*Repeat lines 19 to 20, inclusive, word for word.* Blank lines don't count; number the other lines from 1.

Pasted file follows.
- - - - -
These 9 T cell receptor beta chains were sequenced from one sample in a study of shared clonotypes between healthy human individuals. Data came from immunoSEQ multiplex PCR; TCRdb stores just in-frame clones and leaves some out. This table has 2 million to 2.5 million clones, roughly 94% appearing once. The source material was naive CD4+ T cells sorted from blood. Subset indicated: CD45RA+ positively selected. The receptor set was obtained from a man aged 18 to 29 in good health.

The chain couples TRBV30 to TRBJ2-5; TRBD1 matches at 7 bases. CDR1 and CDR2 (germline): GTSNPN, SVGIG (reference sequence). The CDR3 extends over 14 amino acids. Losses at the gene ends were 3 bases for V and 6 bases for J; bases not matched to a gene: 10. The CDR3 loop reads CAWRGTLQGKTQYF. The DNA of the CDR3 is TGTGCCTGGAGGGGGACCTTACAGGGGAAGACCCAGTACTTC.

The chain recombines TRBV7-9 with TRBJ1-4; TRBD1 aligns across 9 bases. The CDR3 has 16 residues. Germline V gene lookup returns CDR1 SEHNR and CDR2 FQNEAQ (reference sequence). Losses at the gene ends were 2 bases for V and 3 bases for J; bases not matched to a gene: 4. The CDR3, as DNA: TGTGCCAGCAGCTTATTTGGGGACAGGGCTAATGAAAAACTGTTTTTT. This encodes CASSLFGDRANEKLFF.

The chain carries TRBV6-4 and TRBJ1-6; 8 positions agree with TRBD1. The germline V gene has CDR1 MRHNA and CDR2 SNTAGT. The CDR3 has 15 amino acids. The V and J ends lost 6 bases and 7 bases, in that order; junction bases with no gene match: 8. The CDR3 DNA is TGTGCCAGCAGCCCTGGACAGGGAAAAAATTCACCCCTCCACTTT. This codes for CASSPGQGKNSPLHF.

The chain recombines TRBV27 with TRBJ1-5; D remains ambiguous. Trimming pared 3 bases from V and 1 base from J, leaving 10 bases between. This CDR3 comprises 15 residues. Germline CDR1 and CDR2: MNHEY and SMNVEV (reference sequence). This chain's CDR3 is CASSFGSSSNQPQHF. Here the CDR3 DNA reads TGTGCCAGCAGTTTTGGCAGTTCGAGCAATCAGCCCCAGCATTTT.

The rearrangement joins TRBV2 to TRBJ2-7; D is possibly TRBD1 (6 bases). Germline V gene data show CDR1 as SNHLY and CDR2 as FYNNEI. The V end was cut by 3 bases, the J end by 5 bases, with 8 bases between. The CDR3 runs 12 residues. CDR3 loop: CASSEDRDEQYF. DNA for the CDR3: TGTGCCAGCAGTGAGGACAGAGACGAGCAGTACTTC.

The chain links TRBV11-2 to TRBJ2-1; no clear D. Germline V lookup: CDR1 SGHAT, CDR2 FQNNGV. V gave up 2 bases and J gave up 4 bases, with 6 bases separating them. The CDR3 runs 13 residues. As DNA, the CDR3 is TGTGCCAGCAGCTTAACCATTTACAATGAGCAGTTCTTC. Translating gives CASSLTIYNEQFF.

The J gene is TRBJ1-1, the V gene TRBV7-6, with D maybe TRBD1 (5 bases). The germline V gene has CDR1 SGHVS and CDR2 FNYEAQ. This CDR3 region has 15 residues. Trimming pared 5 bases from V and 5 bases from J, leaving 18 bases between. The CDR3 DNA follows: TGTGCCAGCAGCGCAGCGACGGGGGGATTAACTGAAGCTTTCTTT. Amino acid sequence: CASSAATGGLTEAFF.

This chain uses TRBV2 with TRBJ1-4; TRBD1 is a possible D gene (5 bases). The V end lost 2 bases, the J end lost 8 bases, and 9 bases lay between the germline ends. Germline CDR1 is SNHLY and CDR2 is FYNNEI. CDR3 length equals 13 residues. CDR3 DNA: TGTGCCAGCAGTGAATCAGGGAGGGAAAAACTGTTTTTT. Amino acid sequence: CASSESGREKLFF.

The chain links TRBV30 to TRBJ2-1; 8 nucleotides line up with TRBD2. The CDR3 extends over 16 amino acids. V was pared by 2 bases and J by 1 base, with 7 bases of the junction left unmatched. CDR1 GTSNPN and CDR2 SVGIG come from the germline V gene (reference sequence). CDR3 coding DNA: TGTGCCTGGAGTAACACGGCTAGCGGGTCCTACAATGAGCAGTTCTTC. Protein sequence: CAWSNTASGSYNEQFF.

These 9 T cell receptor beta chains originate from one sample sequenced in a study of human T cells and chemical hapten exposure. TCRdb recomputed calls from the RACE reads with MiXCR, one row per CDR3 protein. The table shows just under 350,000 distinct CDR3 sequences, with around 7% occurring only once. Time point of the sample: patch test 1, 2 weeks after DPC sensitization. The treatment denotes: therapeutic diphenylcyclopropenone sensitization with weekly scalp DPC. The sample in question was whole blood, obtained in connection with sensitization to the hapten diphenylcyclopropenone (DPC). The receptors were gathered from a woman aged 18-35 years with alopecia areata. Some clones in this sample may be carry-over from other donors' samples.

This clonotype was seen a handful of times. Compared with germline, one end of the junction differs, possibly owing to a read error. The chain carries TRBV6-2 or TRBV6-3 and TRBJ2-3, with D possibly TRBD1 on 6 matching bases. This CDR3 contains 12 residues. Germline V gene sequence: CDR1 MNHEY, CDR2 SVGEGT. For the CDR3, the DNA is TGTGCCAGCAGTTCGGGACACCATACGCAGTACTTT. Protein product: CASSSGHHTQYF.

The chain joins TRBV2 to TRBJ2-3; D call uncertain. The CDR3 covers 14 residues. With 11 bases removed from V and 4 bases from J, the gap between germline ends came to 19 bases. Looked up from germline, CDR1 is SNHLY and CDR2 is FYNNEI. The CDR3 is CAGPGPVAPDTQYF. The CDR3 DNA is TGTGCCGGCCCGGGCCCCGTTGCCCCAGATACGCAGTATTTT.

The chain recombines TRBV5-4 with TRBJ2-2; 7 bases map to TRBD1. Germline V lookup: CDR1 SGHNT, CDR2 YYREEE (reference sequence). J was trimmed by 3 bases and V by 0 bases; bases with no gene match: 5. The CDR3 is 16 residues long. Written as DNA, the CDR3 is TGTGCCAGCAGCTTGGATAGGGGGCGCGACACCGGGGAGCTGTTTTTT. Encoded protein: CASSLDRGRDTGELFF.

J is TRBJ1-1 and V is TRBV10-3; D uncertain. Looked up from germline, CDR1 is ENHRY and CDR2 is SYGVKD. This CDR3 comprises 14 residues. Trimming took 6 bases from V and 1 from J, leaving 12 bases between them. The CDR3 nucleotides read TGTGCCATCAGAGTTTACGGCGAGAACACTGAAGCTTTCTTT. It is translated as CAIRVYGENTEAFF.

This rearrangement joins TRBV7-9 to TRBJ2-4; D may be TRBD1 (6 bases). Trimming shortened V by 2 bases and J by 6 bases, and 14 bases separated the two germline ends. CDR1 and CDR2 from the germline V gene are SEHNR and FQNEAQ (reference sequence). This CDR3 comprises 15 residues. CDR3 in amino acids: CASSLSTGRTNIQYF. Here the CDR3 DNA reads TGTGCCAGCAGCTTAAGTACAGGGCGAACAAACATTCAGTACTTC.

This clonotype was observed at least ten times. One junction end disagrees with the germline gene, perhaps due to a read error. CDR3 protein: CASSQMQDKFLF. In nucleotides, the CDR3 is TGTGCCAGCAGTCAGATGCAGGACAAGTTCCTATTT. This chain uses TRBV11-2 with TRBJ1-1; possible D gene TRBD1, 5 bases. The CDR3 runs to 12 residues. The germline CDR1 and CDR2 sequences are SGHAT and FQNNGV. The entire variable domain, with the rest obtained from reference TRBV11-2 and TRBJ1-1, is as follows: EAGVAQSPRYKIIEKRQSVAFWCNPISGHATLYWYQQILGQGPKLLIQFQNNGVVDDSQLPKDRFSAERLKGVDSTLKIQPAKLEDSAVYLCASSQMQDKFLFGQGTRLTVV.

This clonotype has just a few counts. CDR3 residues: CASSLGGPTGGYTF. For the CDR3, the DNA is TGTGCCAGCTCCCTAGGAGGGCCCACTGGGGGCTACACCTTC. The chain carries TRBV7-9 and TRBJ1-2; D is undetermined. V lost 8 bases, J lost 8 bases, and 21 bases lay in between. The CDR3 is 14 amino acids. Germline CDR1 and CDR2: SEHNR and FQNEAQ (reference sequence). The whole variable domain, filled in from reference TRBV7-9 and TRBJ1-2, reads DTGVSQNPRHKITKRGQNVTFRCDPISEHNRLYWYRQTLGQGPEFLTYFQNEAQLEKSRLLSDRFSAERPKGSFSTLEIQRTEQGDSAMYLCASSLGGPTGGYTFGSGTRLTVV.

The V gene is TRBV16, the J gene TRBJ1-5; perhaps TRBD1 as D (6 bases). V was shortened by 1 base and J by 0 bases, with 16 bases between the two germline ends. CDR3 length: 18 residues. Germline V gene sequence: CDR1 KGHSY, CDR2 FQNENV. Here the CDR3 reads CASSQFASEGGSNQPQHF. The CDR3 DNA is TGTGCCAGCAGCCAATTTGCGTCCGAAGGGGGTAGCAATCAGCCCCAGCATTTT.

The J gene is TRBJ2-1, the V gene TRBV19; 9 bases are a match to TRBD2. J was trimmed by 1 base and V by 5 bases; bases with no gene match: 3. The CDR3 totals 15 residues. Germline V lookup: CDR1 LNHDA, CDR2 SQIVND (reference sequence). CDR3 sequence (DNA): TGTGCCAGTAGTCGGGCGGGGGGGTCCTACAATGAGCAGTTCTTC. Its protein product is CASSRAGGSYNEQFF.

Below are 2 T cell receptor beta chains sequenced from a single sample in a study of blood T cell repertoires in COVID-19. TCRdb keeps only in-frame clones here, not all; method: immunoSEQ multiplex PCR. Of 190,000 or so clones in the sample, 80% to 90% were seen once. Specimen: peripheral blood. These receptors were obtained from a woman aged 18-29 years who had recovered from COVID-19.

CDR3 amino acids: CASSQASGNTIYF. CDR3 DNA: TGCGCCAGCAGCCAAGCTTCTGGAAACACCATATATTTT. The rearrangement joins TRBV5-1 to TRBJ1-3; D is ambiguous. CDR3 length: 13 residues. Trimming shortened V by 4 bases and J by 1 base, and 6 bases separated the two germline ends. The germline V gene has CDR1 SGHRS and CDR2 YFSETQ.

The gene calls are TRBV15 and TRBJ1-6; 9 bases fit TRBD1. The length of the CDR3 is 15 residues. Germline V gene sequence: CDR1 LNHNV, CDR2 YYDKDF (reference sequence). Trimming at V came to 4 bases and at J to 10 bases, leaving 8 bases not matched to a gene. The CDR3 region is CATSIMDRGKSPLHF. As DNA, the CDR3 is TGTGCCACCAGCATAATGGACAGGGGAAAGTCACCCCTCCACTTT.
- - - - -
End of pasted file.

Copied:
The V gene is TRBV16, the J gene TRBJ1-5; perhaps TRBD1 as D (6 bases). V was shortened by 1 base and J by 0 bases, with 16 bases between the two germline ends. CDR3 length: 18 residues. Germline V gene sequence: CDR1 KGHSY, CDR2 FQNENV. Here the CDR3 reads CASSQFASEGGSNQPQHF. The CDR3 DNA is TGTGCCAGCAGCCAATTTGCGTCCGAAGGGGGTAGCAATCAGCCCCAGCATTTT.

The J gene is TRBJ2-1, the V gene TRBV19; 9 bases are a match to TRBD2. J was trimmed by 1 base and V by 5 bases; bases with no gene match: 3. The CDR3 totals 15 residues. Germline V lookup: CDR1 LNHDA, CDR2 SQIVND (reference sequence). CDR3 sequence (DNA): TGTGCCAGTAGTCGGGCGGGGGGGTCCTACAATGAGCAGTTCTTC. Its protein product is CASSRAGGSYNEQFF.